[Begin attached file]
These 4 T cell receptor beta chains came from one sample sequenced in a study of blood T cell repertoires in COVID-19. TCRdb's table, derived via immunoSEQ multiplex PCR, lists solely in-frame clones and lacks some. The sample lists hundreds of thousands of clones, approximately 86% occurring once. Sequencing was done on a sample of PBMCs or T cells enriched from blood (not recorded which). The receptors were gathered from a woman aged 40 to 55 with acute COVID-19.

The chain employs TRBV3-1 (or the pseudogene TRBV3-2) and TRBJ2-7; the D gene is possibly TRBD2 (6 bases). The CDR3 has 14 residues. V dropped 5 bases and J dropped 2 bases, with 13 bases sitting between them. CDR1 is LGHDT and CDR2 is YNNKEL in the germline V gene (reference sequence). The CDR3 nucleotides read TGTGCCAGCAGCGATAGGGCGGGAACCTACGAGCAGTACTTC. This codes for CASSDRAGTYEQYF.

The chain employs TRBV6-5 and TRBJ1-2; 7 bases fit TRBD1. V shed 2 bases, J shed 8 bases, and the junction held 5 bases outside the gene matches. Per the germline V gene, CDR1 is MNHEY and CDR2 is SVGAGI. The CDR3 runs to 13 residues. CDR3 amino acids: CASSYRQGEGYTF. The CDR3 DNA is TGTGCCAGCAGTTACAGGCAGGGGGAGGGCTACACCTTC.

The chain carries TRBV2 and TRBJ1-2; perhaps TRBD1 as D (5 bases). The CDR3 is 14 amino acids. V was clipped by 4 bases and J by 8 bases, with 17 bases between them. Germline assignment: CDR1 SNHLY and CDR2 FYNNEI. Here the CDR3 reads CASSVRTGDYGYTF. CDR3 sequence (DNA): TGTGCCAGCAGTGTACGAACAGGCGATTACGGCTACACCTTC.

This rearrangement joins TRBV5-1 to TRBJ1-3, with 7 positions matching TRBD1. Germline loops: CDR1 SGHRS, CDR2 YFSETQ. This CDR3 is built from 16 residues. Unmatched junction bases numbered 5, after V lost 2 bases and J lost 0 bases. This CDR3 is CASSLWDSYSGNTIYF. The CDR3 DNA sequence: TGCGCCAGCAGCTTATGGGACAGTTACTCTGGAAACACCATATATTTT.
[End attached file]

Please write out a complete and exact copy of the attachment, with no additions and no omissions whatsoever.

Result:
These 4 T cell receptor beta chains came from one sample sequenced in a study of blood T cell repertoires in COVID-19. TCRdb's table, derived via immunoSEQ multiplex PCR, lists solely in-frame clones and lacks some. The sample lists hundreds of thousands of clones, approximately 86% occurring once. Sequencing was done on a sample of PBMCs or T cells enriched from blood (not recorded which). The receptors were gathered from a woman aged 40 to 55 with acute COVID-19.

The chain employs TRBV3-1 (or the pseudogene TRBV3-2) and TRBJ2-7; the D gene is possibly TRBD2 (6 bases). The CDR3 has 14 residues. V dropped 5 bases and J dropped 2 bases, with 13 bases sitting between them. CDR1 is LGHDT and CDR2 is YNNKEL in the germline V gene (reference sequence). The CDR3 nucleotides read TGTGCCAGCAGCGATAGGGCGGGAACCTACGAGCAGTACTTC. This codes for CASSDRAGTYEQYF.

The chain employs TRBV6-5 and TRBJ1-2; 7 bases fit TRBD1. V shed 2 bases, J shed 8 bases, and the junction held 5 bases outside the gene matches. Per the germline V gene, CDR1 is MNHEY and CDR2 is SVGAGI. The CDR3 runs to 13 residues. CDR3 amino acids: CASSYRQGEGYTF. The CDR3 DNA is TGTGCCAGCAGTTACAGGCAGGGGGAGGGCTACACCTTC.

The chain carries TRBV2 and TRBJ1-2; perhaps TRBD1 as D (5 bases). The CDR3 is 14 amino acids. V was clipped by 4 bases and J by 8 bases, with 17 bases between them. Germline assignment: CDR1 SNHLY and CDR2 FYNNEI. Here the CDR3 reads CASSVRTGDYGYTF. CDR3 sequence (DNA): TGTGCCAGCAGTGTACGAACAGGCGATTACGGCTACACCTTC.

This rearrangement joins TRBV5-1 to TRBJ1-3, with 7 positions matching TRBD1. Germline loops: CDR1 SGHRS, CDR2 YFSETQ. This CDR3 is built from 16 residues. Unmatched junction bases numbered 5, after V lost 2 bases and J lost 0 bases. This CDR3 is CASSLWDSYSGNTIYF. The CDR3 DNA sequence: TGCGCCAGCAGCTTATGGGACAGTTACTCTGGAAACACCATATATTTT.